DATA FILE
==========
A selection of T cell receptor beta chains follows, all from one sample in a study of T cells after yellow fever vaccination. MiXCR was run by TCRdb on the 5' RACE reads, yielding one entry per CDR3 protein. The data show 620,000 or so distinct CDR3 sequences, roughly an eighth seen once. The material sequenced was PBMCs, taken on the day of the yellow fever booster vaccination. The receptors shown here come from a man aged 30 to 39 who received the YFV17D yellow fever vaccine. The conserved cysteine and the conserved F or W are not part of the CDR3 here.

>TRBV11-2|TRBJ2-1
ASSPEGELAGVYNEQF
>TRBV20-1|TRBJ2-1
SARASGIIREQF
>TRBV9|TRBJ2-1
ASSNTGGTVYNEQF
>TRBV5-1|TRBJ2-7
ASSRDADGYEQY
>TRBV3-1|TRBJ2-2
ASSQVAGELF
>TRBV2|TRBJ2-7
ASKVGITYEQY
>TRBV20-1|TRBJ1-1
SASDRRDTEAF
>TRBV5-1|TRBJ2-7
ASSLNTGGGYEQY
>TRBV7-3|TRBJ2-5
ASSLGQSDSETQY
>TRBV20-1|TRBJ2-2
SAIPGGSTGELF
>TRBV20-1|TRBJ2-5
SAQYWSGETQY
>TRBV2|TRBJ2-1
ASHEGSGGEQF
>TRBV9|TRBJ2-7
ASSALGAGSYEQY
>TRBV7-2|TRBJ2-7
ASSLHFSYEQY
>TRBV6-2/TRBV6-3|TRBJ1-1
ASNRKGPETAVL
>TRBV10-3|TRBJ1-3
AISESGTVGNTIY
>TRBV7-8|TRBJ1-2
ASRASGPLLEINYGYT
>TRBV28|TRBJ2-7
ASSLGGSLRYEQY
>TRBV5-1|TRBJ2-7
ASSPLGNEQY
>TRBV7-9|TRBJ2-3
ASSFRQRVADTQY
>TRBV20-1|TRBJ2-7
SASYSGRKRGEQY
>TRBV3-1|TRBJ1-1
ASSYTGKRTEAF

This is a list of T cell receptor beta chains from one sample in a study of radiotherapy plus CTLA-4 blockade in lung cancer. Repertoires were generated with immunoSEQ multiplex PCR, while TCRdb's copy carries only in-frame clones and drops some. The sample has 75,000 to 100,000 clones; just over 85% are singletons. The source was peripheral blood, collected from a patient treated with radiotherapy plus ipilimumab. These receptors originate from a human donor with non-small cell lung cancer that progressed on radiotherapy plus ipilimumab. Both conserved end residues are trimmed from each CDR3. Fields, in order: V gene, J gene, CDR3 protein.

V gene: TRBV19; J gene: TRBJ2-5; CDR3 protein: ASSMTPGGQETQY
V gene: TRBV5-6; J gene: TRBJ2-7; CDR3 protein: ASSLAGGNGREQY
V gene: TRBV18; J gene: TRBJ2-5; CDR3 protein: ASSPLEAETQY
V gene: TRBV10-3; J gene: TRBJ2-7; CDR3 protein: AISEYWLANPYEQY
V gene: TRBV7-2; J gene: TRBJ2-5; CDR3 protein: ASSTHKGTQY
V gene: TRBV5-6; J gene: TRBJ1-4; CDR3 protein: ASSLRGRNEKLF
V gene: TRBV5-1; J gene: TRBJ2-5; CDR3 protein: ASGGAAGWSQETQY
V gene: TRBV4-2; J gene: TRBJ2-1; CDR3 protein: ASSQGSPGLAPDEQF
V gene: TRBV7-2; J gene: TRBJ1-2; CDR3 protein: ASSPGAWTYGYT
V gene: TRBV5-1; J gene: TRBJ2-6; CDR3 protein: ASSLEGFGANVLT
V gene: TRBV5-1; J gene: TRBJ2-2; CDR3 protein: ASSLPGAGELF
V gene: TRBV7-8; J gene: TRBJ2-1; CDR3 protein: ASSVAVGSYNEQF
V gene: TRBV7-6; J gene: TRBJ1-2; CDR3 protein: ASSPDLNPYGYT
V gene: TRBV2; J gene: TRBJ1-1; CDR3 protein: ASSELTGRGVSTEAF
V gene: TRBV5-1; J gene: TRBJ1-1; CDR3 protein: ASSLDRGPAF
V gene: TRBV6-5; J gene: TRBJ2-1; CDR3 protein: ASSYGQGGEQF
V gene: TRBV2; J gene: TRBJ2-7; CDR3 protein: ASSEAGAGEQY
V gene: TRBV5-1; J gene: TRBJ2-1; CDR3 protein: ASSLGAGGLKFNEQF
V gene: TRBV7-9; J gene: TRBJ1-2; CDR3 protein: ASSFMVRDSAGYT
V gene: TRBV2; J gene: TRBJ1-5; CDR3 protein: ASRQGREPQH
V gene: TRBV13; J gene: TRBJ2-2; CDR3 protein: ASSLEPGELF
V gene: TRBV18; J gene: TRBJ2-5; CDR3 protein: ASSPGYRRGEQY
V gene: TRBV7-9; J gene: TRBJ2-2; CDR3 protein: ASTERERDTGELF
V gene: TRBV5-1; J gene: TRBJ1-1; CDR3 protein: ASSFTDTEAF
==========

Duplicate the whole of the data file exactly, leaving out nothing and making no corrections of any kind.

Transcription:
A selection of T cell receptor beta chains follows, all from one sample in a study of T cells after yellow fever vaccination. MiXCR was run by TCRdb on the 5' RACE reads, yielding one entry per CDR3 protein. The data show 620,000 or so distinct CDR3 sequences, roughly an eighth seen once. The material sequenced was PBMCs, taken on the day of the yellow fever booster vaccination. The receptors shown here come from a man aged 30 to 39 who received the YFV17D yellow fever vaccine. The conserved cysteine and the conserved F or W are not part of the CDR3 here.

>TRBV11-2|TRBJ2-1
ASSPEGELAGVYNEQF
>TRBV20-1|TRBJ2-1
SARASGIIREQF
>TRBV9|TRBJ2-1
ASSNTGGTVYNEQF
>TRBV5-1|TRBJ2-7
ASSRDADGYEQY
>TRBV3-1|TRBJ2-2
ASSQVAGELF
>TRBV2|TRBJ2-7
ASKVGITYEQY
>TRBV20-1|TRBJ1-1
SASDRRDTEAF
>TRBV5-1|TRBJ2-7
ASSLNTGGGYEQY
>TRBV7-3|TRBJ2-5
ASSLGQSDSETQY
>TRBV20-1|TRBJ2-2
SAIPGGSTGELF
>TRBV20-1|TRBJ2-5
SAQYWSGETQY
>TRBV2|TRBJ2-1
ASHEGSGGEQF
>TRBV9|TRBJ2-7
ASSALGAGSYEQY
>TRBV7-2|TRBJ2-7
ASSLHFSYEQY
>TRBV6-2/TRBV6-3|TRBJ1-1
ASNRKGPETAVL
>TRBV10-3|TRBJ1-3
AISESGTVGNTIY
>TRBV7-8|TRBJ1-2
ASRASGPLLEINYGYT
>TRBV28|TRBJ2-7
ASSLGGSLRYEQY
>TRBV5-1|TRBJ2-7
ASSPLGNEQY
>TRBV7-9|TRBJ2-3
ASSFRQRVADTQY
>TRBV20-1|TRBJ2-7
SASYSGRKRGEQY
>TRBV3-1|TRBJ1-1
ASSYTGKRTEAF

This is a list of T cell receptor beta chains from one sample in a study of radiotherapy plus CTLA-4 blockade in lung cancer. Repertoires were generated with immunoSEQ multiplex PCR, while TCRdb's copy carries only in-frame clones and drops some. The sample has 75,000 to 100,000 clones; just over 85% are singletons. The source was peripheral blood, collected from a patient treated with radiotherapy plus ipilimumab. These receptors originate from a human donor with non-small cell lung cancer that progressed on radiotherapy plus ipilimumab. Both conserved end residues are trimmed from each CDR3. Fields, in order: V gene, J gene, CDR3 protein.

V gene: TRBV19; J gene: TRBJ2-5; CDR3 protein: ASSMTPGGQETQY
V gene: TRBV5-6; J gene: TRBJ2-7; CDR3 protein: ASSLAGGNGREQY
V gene: TRBV18; J gene: TRBJ2-5; CDR3 protein: ASSPLEAETQY
V gene: TRBV10-3; J gene: TRBJ2-7; CDR3 protein: AISEYWLANPYEQY
V gene: TRBV7-2; J gene: TRBJ2-5; CDR3 protein: ASSTHKGTQY
V gene: TRBV5-6; J gene: TRBJ1-4; CDR3 protein: ASSLRGRNEKLF
V gene: TRBV5-1; J gene: TRBJ2-5; CDR3 protein: ASGGAAGWSQETQY
V gene: TRBV4-2; J gene: TRBJ2-1; CDR3 protein: ASSQGSPGLAPDEQF
V gene: TRBV7-2; J gene: TRBJ1-2; CDR3 protein: ASSPGAWTYGYT
V gene: TRBV5-1; J gene: TRBJ2-6; CDR3 protein: ASSLEGFGANVLT
V gene: TRBV5-1; J gene: TRBJ2-2; CDR3 protein: ASSLPGAGELF
V gene: TRBV7-8; J gene: TRBJ2-1; CDR3 protein: ASSVAVGSYNEQF
V gene: TRBV7-6; J gene: TRBJ1-2; CDR3 protein: ASSPDLNPYGYT
V gene: TRBV2; J gene: TRBJ1-1; CDR3 protein: ASSELTGRGVSTEAF
V gene: TRBV5-1; J gene: TRBJ1-1; CDR3 protein: ASSLDRGPAF
V gene: TRBV6-5; J gene: TRBJ2-1; CDR3 protein: ASSYGQGGEQF
V gene: TRBV2; J gene: TRBJ2-7; CDR3 protein: ASSEAGAGEQY
V gene: TRBV5-1; J gene: TRBJ2-1; CDR3 protein: ASSLGAGGLKFNEQF
V gene: TRBV7-9; J gene: TRBJ1-2; CDR3 protein: ASSFMVRDSAGYT
V gene: TRBV2; J gene: TRBJ1-5; CDR3 protein: ASRQGREPQH
V gene: TRBV13; J gene: TRBJ2-2; CDR3 protein: ASSLEPGELF
V gene: TRBV18; J gene: TRBJ2-5; CDR3 protein: ASSPGYRRGEQY
V gene: TRBV7-9; J gene: TRBJ2-2; CDR3 protein: ASTERERDTGELF
V gene: TRBV5-1; J gene: TRBJ1-1; CDR3 protein: ASSFTDTEAF